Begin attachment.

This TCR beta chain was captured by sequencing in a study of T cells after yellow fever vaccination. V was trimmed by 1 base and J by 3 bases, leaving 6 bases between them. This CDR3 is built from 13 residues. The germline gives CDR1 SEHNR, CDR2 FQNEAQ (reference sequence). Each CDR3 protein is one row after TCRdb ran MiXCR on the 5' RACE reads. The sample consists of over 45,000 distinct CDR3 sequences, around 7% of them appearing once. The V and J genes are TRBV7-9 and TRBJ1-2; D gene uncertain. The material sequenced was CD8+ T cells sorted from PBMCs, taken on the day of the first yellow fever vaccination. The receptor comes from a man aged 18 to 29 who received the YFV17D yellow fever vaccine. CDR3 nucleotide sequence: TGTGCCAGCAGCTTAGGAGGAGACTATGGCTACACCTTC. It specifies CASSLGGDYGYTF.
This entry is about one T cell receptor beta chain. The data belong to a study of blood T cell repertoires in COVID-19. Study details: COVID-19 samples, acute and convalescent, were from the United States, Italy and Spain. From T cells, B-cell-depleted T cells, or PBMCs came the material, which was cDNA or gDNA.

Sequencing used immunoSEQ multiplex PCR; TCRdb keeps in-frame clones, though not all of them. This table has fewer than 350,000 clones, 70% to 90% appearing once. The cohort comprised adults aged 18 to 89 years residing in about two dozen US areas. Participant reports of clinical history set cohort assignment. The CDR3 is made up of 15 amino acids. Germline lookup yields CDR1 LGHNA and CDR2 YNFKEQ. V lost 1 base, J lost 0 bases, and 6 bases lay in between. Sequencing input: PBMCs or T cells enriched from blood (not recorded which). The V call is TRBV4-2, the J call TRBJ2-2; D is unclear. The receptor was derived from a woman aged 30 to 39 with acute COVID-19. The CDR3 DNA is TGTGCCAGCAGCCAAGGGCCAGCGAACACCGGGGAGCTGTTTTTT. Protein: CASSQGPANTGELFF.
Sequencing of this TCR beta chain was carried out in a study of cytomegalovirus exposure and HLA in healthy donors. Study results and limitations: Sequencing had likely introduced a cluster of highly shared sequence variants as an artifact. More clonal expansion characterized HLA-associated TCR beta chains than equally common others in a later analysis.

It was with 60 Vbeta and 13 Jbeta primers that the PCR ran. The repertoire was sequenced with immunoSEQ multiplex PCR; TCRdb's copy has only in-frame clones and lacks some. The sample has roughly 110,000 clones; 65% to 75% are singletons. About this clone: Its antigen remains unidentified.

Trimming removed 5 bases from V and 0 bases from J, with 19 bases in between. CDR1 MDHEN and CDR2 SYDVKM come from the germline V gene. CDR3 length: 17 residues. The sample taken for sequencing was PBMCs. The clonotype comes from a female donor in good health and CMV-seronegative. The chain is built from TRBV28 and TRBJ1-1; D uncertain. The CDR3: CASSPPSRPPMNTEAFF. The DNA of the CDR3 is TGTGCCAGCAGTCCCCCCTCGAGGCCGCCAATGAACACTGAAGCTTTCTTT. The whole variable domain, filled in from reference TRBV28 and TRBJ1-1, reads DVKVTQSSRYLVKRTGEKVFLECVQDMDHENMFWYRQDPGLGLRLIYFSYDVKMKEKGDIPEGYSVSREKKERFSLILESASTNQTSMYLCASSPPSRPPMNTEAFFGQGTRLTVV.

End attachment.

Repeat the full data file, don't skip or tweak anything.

This TCR beta chain was captured by sequencing in a study of T cells after yellow fever vaccination. V was trimmed by 1 base and J by 3 bases, leaving 6 bases between them. This CDR3 is built from 13 residues. The germline gives CDR1 SEHNR, CDR2 FQNEAQ (reference sequence). Each CDR3 protein is one row after TCRdb ran MiXCR on the 5' RACE reads. The sample consists of over 45,000 distinct CDR3 sequences, around 7% of them appearing once. The V and J genes are TRBV7-9 and TRBJ1-2; D gene uncertain. The material sequenced was CD8+ T cells sorted from PBMCs, taken on the day of the first yellow fever vaccination. The receptor comes from a man aged 18 to 29 who received the YFV17D yellow fever vaccine. CDR3 nucleotide sequence: TGTGCCAGCAGCTTAGGAGGAGACTATGGCTACACCTTC. It specifies CASSLGGDYGYTF.
This entry is about one T cell receptor beta chain. The data belong to a study of blood T cell repertoires in COVID-19. Study details: COVID-19 samples, acute and convalescent, were from the United States, Italy and Spain. From T cells, B-cell-depleted T cells, or PBMCs came the material, which was cDNA or gDNA.

Sequencing used immunoSEQ multiplex PCR; TCRdb keeps in-frame clones, though not all of them. This table has fewer than 350,000 clones, 70% to 90% appearing once. The cohort comprised adults aged 18 to 89 years residing in about two dozen US areas. Participant reports of clinical history set cohort assignment. The CDR3 is made up of 15 amino acids. Germline lookup yields CDR1 LGHNA and CDR2 YNFKEQ. V lost 1 base, J lost 0 bases, and 6 bases lay in between. Sequencing input: PBMCs or T cells enriched from blood (not recorded which). The V call is TRBV4-2, the J call TRBJ2-2; D is unclear. The receptor was derived from a woman aged 30 to 39 with acute COVID-19. The CDR3 DNA is TGTGCCAGCAGCCAAGGGCCAGCGAACACCGGGGAGCTGTTTTTT. Protein: CASSQGPANTGELFF.
Sequencing of this TCR beta chain was carried out in a study of cytomegalovirus exposure and HLA in healthy donors. Study results and limitations: Sequencing had likely introduced a cluster of highly shared sequence variants as an artifact. More clonal expansion characterized HLA-associated TCR beta chains than equally common others in a later analysis.

It was with 60 Vbeta and 13 Jbeta primers that the PCR ran. The repertoire was sequenced with immunoSEQ multiplex PCR; TCRdb's copy has only in-frame clones and lacks some. The sample has roughly 110,000 clones; 65% to 75% are singletons. About this clone: Its antigen remains unidentified.

Trimming removed 5 bases from V and 0 bases from J, with 19 bases in between. CDR1 MDHEN and CDR2 SYDVKM come from the germline V gene. CDR3 length: 17 residues. The sample taken for sequencing was PBMCs. The clonotype comes from a female donor in good health and CMV-seronegative. The chain is built from TRBV28 and TRBJ1-1; D uncertain. The CDR3: CASSPPSRPPMNTEAFF. The DNA of the CDR3 is TGTGCCAGCAGTCCCCCCTCGAGGCCGCCAATGAACACTGAAGCTTTCTTT. The whole variable domain, filled in from reference TRBV28 and TRBJ1-1, reads DVKVTQSSRYLVKRTGEKVFLECVQDMDHENMFWYRQDPGLGLRLIYFSYDVKMKEKGDIPEGYSVSREKKERFSLILESASTNQTSMYLCASSPPSRPPMNTEAFFGQGTRLTVV.